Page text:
As the cement and concrete industry will soon find itself in the spotlight at UN COP26, the industry has delivered what looks like a pre-emptive strike.
Forty producers from across the world, representing 80% of total production outside China, have come together to affirm their commitment to net zero concrete by 2050 and agree to an ambitious intermediate goal of preventing 5 billion tonnes of CO2 emissions by 2030.
The move by the members of the Global Cement and Concrete Association (GCCA) marks the biggest global commitment by an industry to net zero so far – bringing together companies from the Americas, Africa, Asia, including India and China, and Europe. It follows the September announcement during New York Climate Week that the GCCA has become the first global ‘heavy’ industry accelerator for the UN’s global Race to Zero.
It's a welcome move but the key question remains: just how realistic will it be to replace the world's most human-made material with something that solves the 'trilemma' of being durable, environmentally friendly and can be rolled out at scale - and all within three decades?
Concrete is the most used human-made material on the planet with 14 billion cubic metres produced every year for use in everything from roads to bridges, tunnels to homes, and hydropower installations to flood defenses.
It is an essential element of construction, with no other material equaling its resilience, strength and wide availability. Production of cement, the key ingredient in concrete, accounts for around 7% of global CO2 emissions.
The GCCA has published a detailed roadmap which sets out the path that the industry will follow to fully decarbonise by 2050, a target aligned with the Paris Agreement to limit global warming to 1.5°C.
The roadmap actions between now and 2030 will prevent almost 5 billion tonnes of carbon from entering the atmosphere compared to a business-as-usual scenario, equivalent to the CO2 emissions of almost 15 billion flights from Paris to New York.
The roadmap's seven-point plan relies on what the GCCA believes are "ambitious yet achievable actions" to reduce the amount of CO2 intensive clinker in cement, significantly reduce fossil fuel use in manufacturing, and accelerate innovation in products, process efficiency and breakthrough technologies including carbon capture.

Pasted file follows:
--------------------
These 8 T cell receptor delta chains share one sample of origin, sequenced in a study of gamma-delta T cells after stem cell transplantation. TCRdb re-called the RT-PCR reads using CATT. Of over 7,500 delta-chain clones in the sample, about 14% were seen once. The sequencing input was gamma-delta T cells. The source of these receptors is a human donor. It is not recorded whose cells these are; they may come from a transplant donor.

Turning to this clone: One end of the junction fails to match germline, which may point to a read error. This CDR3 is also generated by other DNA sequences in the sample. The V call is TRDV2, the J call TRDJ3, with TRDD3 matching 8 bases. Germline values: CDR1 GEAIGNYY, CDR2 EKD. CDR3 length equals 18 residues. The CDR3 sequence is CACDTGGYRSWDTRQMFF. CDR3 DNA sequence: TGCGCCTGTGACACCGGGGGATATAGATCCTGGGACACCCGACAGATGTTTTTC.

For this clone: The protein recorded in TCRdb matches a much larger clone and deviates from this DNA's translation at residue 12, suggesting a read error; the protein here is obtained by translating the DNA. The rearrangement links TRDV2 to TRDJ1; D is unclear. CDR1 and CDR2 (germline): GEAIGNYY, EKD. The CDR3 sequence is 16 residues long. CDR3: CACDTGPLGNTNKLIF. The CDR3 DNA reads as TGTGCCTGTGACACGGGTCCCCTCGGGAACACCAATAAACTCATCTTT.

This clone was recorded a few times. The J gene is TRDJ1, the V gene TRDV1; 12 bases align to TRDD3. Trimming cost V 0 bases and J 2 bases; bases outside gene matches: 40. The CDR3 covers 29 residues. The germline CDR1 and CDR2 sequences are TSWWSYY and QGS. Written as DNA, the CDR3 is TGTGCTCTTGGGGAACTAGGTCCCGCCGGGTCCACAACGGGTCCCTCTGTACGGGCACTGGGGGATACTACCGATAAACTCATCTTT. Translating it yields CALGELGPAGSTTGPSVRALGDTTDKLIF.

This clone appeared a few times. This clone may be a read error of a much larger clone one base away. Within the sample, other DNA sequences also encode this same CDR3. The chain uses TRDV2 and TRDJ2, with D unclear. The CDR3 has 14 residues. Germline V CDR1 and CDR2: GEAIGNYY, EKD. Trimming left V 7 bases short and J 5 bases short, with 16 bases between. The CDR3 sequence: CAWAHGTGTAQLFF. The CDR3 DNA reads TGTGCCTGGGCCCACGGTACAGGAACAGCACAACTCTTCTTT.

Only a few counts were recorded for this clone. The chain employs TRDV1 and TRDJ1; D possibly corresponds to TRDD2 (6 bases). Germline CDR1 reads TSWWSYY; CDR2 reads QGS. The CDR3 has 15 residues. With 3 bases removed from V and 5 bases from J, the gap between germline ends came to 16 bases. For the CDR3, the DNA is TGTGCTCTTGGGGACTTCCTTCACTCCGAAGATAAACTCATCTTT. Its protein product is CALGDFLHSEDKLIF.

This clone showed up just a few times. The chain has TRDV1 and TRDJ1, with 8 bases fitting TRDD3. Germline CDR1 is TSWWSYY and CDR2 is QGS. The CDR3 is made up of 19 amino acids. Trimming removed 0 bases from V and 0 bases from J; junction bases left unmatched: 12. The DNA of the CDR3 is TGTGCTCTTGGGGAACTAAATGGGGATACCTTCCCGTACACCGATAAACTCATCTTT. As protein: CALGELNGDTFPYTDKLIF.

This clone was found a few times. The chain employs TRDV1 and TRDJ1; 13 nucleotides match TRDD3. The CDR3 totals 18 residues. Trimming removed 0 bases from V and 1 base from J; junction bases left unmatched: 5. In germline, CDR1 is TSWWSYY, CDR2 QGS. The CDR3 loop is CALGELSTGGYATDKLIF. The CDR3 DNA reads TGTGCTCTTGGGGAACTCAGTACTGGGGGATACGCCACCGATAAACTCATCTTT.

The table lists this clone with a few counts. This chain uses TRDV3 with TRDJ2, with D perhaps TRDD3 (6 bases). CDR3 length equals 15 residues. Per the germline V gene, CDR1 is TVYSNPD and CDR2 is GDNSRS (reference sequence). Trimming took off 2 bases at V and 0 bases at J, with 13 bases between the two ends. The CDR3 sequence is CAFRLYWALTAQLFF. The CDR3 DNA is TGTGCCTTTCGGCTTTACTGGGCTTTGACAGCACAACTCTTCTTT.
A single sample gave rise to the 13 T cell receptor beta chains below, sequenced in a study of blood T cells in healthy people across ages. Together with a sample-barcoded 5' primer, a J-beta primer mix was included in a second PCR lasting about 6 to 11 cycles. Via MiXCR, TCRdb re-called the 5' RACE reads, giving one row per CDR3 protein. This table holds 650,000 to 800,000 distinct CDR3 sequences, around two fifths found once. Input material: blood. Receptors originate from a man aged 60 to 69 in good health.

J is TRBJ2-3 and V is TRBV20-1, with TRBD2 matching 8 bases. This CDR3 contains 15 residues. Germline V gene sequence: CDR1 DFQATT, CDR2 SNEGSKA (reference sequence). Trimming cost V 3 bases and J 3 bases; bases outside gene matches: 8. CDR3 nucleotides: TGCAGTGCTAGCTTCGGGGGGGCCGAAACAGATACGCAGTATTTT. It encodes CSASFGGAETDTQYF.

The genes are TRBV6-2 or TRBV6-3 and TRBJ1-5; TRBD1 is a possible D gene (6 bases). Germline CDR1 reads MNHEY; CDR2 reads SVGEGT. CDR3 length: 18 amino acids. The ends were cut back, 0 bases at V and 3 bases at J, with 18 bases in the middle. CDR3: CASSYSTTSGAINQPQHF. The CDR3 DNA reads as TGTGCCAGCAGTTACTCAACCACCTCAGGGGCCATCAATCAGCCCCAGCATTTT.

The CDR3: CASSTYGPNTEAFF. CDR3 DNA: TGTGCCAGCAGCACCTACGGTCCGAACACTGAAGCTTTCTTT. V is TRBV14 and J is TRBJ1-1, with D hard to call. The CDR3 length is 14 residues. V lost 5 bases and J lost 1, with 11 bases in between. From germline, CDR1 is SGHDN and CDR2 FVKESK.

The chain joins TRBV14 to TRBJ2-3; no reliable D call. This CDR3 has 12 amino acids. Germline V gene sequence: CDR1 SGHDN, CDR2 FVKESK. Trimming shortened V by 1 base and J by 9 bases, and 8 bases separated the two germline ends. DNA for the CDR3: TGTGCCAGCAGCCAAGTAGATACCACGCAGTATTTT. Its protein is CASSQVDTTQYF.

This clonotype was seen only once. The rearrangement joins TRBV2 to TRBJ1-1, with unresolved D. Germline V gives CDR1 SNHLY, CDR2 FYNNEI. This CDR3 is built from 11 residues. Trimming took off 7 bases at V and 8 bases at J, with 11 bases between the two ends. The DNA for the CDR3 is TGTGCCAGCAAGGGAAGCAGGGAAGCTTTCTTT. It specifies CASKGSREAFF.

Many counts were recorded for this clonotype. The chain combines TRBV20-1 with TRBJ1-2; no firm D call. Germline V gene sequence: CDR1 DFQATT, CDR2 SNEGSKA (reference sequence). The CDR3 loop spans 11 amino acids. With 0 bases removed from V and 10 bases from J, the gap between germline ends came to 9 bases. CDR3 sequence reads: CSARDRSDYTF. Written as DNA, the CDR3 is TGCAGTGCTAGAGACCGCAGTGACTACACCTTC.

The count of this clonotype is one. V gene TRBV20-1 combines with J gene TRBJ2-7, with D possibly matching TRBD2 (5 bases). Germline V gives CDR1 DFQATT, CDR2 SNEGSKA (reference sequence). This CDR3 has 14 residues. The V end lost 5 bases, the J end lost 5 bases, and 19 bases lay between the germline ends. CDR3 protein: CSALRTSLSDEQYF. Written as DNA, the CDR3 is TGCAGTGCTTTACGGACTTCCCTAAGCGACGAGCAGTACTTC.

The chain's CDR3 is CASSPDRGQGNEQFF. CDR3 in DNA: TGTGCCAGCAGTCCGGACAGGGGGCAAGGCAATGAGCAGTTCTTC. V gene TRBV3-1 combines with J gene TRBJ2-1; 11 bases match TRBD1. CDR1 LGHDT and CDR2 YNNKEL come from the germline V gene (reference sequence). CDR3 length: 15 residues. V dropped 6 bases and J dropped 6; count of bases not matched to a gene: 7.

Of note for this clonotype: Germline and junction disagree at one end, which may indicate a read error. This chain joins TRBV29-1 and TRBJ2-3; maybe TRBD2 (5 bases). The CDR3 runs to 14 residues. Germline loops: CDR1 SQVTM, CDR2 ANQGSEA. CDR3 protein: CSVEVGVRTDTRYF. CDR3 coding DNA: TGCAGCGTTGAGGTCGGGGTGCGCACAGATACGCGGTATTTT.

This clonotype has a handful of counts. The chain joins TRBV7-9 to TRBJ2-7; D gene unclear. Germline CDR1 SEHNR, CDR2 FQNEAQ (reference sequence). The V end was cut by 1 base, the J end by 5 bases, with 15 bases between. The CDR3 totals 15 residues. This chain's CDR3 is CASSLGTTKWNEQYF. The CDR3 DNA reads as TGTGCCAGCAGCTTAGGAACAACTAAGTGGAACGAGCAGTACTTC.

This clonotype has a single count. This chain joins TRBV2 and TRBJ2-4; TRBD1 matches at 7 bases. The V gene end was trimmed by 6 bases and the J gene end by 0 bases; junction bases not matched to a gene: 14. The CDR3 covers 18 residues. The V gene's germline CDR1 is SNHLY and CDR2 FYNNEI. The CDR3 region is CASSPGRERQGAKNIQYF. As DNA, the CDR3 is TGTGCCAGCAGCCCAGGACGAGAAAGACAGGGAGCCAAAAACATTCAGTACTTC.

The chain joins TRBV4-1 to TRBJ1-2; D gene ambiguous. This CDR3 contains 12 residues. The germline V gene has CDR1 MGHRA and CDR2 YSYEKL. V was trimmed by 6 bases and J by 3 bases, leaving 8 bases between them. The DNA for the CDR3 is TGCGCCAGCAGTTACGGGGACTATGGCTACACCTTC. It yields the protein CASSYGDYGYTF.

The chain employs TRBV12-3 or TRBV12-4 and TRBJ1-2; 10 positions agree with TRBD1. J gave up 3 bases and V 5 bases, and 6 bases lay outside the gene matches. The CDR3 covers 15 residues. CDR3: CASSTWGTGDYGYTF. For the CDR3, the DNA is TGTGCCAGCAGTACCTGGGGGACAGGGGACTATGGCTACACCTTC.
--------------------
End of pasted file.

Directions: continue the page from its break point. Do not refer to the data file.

- Increased clinker substitution The industry will continue to substitute clinker, the main constituent of Portland cement, with supplementary materials such as fly ash (a by-product of the power sector), ground granulated blast-furnace slag (a by-product of the steel manufacturing process), calcined clays, unburnt and ground limestone or recycled concrete fines.
- Fossil fuel reductions and increased use of alternative fuels Building on its track record of establishing an almost tenfold increase in the use of alternative fuels since 1990, the industry will reduce fossil-fuel use at every point in supply and production chains, as well as repurposing society’s waste as a smart and greener alternative to fossil fuels. To reduce dependance on conventional fuels, GCCA expects alternative fuels to cover 22% of global cement kiln energy usage by 2030.
- Investment in technology and innovation GCCA will spearhead innovation through its global research network, Innovandi - research topics include concrete chemistries and kiln technologies. This includes 75 partners in Innovandi and a global innovation challenge matching startups with GCCA member companies to accelerate deployment of promising technologies.
- Novel chemistries (alternatives to Portland cement clinker) and components in cement and concrete manufacturing Innovative cements including both new clinker substitutes and new types of clinker and new concrete mix designs play an important role in the roadmap – with numerous promising approaches already in research or development phase.
- Infrastructure development for CCUS GCCA members will build on findings from their existing CCUS pilots in North America, India, China and Europe. The industry has committed to 10 industrial scale carbon capture plants by 2030.
- Improved efficiency in the design and use of concrete during construction: GCCA will intensify collaboration with the construction industry, design professionals and policymakers to develop the design and procurement framework that will drive efficient use of resources and products, use of reprocessed and recycled material, re-use of elements, and extend the lifetime of whole projects.